Today we are looking at Park Districts with territory in McHenry County to find out if any are close to their maximum rate limits. The source of this information is the Tax Rate page of the McHenry County Clerk’s web site.
As long as the rates are under the limit enough, districts can continue to obtain the extra tax dollars which the Property Tax Cap allows.
That is a 3% increase for next year.
In such cases, it does not matter that one’s property value has decreased.
Park Districts that had debt outstanding at the end of 1994 or 1995 were granted the ability to sell bonds in perpetuity without voter approval as long as the amount of interest and principal are the same as the amount paid in that benchmark year.
It something like a revolving credit card that never has to be paid off.
Such bonds are undoubtedly financing the new building at Crystal Lake’s West Beach.
There certainly was no referendum passed.
Marengo’s Park District is at the 10 cent limit for its Corporate Fund already. That accounted for just 29% of the tax rate, however. Another fund, the Recreation Fund, is not near its limit. It took up 24% of the tax bill this year.
That, with another 35% of the bill not limited by the Tax Cap means Marengo taxpayers should not hold their breath hoping the Tax Cap will cut their Park District tax bill next year.
The Park District tax bill was cut last year, Heather Shepard told me. because a bond was paid off.
The first park district on the McHenry County Clerk’s list, Barrington Hills, is near its maximum. Its maximum rate is 10 cents per $100 of assessed valuation and it’s rate this year is 9.965589 cents per hundred.
Multiply this year’s rate by the increase in the Consumer Price Index (3%) and you will see that the Barrington Hills’ rate would be 10.25 cents per hundred.
Administering the Tax Cap the McHenry County Clerk’s Office will say, “Sorry,” so to speak, “you can only get 10 cents per hundred.”
The Cary Park District, on the other hand, is at its maximum tax rate for its Corporate Fund right now. That’s 35 cents per hundred.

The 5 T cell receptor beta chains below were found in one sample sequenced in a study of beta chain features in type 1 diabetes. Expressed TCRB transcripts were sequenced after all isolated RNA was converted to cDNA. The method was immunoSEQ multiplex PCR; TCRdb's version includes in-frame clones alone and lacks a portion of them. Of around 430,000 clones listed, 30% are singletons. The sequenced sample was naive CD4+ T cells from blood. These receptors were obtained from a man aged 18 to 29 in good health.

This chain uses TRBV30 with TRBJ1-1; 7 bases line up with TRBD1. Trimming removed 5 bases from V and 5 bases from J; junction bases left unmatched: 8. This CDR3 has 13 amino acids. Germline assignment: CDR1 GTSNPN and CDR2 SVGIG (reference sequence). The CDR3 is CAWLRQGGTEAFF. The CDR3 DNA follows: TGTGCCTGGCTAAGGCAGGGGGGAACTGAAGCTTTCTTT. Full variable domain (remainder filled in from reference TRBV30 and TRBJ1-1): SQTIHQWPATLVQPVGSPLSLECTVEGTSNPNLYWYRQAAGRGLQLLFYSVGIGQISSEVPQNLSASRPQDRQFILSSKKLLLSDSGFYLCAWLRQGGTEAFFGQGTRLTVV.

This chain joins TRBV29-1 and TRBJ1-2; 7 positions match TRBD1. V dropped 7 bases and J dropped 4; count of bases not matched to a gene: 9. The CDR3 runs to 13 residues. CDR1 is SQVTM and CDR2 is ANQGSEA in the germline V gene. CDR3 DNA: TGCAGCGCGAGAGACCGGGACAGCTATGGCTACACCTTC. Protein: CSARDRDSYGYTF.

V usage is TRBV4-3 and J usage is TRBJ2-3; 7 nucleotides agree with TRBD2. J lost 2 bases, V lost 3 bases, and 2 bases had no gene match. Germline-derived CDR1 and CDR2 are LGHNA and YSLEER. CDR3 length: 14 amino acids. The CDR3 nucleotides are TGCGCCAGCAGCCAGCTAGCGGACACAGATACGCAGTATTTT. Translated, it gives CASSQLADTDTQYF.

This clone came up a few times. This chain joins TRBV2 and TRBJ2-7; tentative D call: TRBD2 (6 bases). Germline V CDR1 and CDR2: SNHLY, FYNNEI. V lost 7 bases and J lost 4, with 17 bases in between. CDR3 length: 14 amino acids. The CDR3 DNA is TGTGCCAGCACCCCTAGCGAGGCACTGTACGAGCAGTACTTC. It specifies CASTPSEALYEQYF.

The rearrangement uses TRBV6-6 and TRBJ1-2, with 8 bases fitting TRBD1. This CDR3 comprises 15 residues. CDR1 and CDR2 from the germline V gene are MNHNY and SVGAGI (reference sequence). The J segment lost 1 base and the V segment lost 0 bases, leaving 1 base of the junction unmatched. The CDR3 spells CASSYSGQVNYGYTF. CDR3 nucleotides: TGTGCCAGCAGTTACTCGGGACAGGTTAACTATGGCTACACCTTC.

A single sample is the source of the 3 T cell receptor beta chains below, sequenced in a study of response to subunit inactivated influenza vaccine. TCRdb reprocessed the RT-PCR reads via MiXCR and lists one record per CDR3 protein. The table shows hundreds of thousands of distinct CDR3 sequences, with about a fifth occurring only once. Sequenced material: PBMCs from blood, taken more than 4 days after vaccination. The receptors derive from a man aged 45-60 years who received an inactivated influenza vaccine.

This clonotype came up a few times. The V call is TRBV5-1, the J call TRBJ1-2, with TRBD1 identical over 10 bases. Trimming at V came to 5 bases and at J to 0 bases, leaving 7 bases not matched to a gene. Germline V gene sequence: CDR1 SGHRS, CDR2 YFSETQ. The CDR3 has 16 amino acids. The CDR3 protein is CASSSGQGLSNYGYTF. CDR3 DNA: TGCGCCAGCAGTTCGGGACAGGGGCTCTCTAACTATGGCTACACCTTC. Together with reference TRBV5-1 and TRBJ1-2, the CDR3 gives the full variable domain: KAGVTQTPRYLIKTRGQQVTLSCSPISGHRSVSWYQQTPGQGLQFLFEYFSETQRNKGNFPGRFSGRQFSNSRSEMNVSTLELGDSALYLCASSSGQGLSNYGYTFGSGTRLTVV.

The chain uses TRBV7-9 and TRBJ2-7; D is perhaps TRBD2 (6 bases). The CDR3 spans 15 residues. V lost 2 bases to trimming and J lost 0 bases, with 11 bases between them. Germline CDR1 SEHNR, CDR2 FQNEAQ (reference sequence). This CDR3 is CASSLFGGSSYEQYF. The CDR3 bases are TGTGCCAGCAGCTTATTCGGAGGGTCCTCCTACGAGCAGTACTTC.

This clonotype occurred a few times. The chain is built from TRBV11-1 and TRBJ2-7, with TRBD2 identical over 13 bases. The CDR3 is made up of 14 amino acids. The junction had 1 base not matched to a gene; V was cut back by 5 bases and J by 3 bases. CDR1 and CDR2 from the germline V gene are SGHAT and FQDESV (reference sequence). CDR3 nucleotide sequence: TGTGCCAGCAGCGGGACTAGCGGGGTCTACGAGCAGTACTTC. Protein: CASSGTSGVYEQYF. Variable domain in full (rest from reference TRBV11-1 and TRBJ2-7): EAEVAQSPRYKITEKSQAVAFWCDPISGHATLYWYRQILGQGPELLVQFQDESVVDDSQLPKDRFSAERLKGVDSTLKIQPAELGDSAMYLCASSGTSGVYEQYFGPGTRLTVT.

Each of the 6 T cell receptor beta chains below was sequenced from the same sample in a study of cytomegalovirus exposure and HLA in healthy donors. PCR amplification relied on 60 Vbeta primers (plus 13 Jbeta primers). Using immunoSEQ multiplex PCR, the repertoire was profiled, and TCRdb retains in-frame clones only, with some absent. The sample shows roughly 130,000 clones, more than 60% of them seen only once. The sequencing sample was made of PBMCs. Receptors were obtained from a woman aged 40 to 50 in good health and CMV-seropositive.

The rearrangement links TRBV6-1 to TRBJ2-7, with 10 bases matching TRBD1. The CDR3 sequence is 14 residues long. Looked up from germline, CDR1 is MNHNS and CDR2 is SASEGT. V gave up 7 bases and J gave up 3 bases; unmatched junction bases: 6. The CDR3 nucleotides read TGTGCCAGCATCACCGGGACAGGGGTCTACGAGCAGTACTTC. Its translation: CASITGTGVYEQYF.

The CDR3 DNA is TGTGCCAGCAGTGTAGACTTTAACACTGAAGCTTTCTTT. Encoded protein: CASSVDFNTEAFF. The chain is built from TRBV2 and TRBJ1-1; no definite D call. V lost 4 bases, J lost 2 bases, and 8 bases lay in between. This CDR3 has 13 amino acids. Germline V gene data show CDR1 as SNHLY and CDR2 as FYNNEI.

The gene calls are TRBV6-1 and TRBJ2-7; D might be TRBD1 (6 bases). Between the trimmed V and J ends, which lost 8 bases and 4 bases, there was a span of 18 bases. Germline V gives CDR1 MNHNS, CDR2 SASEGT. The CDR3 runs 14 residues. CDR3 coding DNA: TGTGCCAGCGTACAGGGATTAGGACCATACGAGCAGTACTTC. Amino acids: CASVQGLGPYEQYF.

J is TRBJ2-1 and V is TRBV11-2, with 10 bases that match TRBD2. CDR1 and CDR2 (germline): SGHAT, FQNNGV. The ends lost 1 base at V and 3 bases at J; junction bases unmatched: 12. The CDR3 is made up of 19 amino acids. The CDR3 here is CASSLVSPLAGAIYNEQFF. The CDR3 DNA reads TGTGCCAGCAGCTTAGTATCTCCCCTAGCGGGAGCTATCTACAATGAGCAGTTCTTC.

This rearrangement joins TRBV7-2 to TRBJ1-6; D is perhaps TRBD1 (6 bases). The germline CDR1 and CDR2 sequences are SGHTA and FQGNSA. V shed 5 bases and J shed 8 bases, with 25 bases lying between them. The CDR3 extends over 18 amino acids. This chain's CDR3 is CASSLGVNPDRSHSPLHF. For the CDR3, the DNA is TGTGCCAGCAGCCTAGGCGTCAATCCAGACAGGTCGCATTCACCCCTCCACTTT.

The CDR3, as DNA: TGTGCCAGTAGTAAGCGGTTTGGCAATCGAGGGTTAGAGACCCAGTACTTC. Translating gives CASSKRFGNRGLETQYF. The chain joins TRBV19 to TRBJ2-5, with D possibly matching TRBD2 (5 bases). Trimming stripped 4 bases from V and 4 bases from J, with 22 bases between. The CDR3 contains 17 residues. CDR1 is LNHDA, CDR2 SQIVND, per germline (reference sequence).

Thar Corporate fund amounted to 53% of its total tax take this year.
Cary’s Recreation Fund is getting close to the limit, but won’t reach it for about two more years.
When that happens, about 70% of the Park District tax rate will be prohibited from increasing.
Crystal Lake, on the other hand, has about three more years at current rates of inflation before it bumps up against its maximum Corporate Fund rate of 10 cents per hundred.
Almost as large is something called an “Additional Corporate Fund.” It’s maximum is 25 cents per hundred and this year it is only at .4 cents, so there is plenty of room for growth there.
There is also a “Recreation Fund” with a 12 cent per hundred maximum. It is at 8.9 cents.
There are also a couple of other funds under their smaller maximum rates with no limit and all the bond paybacks, including ones issued without referendum approval, so the Tax Cap won’t have much effect on the Crystal Lake Park District for some time.
In any event, from a levy workshop I thought the Crystal Lake Park District is planning to tax to the max in the coming year. Turns out the Board changed its collective mind in the intervening week and decided only to raise taxes by 0.45%. See story here.
The Huntley Park District is not close to its maximum tax rate limits.
There is also another factor in play which could cause many more tax districts statutory rate limit problems.
Mandated by the State Revenue Department, assessment levels will decrease by 9%.
Logic tells me that a district less than 12% below its statutory rate limit will not get the maximum amount allowed under PTELL, the acronym of the property tax cap law.